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dc.contributor.advisorWang, Nam Sunen_US
dc.contributor.authorBreger, Joyceen_US
dc.date.accessioned2011-07-06T05:52:28Z
dc.date.available2011-07-06T05:52:28Z
dc.date.issued2011en_US
dc.identifier.urihttp://hdl.handle.net/1903/11523
dc.description.abstractThe long-term stability of ionically crosslinked alginate hinders the development of a bioartificial pancreas for the treatment of Type I Diabetes. Ionically crosslinked alginate with divalent cations is traditionally utilized to encapsulate islets of Langerhans serving as a protective barrier between the host's immune system and the donor islets of Langerhans. However, due to ion exchange with monovalent ions from the surrounding serum, alginate degrades exposing donor tissue to the host's immune system. The overall goal of this dissertation was to explore the possibility of utilizing `click' chemistry to introduce covalent crosslinking in alginate for therapeutic cell encapsulation. `Click' chemistry is customarily defined as the Cu (I) catalyzed reaction between an azide and alkyne to form a 1,2,3 triazole ring. To achieve the goal of covalently crosslinked polysaccharides, the following aims were determined: (1) synthesis and characterization of functionalized polysaccharides (alginate and/or hyaluronic acid) with alkyne or azide end groups; (2) measurement and comparison of the stability and transport properties of covalently crosslinked alginate hydrogels to that of ionically crosslinked alginate hydrogels; (3) determination of the inflammatory potential and cytotoxicity of these functionalized polysaccharides and `click' reagents by employing RAW264.7, a murine macrophage cell line under various simulated inflammatory states (with or without endotoxin, with or with out the inflammatory cytokine gamma-interferon); (4) optimization of the `click' reaction for therapeutic cell encapsulation utilizing RIN-5F, a rat insulinoma cell line, while minimizing cytotoxicity and maintaining insulin production; (5) encapsulation of primary porcine islets of Langerhans in either ionically and/or covalently crosslinked alginate capsulation and comparing insulin response to a glucose challenge. The results of these experiments demonstrate the utility of employing `click' chemistry to increase the overall stability of alginate hydrogels while maintaining therapeutic cell function.en_US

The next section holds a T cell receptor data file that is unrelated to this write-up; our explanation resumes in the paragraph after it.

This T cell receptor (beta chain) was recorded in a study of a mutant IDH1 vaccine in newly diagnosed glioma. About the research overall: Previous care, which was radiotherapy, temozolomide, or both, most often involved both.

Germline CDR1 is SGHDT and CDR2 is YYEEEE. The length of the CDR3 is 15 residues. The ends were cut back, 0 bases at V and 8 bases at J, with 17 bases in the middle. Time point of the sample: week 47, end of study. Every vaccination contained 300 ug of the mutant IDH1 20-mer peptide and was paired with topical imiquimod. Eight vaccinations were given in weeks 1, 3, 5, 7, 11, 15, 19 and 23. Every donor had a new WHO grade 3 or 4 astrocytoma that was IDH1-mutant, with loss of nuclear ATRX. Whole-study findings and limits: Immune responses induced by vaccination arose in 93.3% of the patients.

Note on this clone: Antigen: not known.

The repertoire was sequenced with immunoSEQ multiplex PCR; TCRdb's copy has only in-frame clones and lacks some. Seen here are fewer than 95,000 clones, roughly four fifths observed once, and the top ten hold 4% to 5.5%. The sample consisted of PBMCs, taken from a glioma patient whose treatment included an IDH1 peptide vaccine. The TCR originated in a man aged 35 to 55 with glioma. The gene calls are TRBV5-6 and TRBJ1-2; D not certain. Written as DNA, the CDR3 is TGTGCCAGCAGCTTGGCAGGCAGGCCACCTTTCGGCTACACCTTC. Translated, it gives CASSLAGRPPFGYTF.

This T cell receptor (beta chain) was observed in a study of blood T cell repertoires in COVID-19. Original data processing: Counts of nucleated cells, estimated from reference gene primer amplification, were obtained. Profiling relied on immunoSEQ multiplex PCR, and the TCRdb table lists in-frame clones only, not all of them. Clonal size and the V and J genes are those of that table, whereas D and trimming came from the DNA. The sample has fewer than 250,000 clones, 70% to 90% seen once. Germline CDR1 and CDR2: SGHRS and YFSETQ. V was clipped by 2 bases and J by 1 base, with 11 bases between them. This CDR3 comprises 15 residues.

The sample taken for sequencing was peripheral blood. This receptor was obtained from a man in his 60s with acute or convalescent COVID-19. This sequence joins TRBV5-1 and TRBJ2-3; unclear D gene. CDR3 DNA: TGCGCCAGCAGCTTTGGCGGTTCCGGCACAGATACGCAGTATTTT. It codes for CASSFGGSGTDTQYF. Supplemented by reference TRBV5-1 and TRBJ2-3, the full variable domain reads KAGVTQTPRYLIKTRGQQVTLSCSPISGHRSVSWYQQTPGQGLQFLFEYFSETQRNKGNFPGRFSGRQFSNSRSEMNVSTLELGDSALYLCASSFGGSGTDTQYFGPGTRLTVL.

dc.titleDesing of Click Hydrogels for Cell Encapsulationen_US
dc.typeDissertationen_US
dc.contributor.publisherDigital Repository at the University of Marylanden_US
dc.contributor.publisherUniversity of Maryland (College Park, Md.)en_US
dc.contributor.departmentChemical Engineeringen_US
dc.subject.pqcontrolledBiomedical Engineeringen_US
dc.subject.pqcontrolledChemical Engineeringen_US
dc.subject.pqcontrolledEnvironmental Sciencesen_US
dc.subject.pquncontrolledAlginateen_US
dc.subject.pquncontrolledClicken_US
dc.subject.pquncontrolledCovalent Crosslinkingen_US
dc.subject.pquncontrolledHyaluronic Aciden_US
dc.subject.pquncontrolledHydrogelen_US
dc.subject.pquncontrolledIslets of Langerhansen_US


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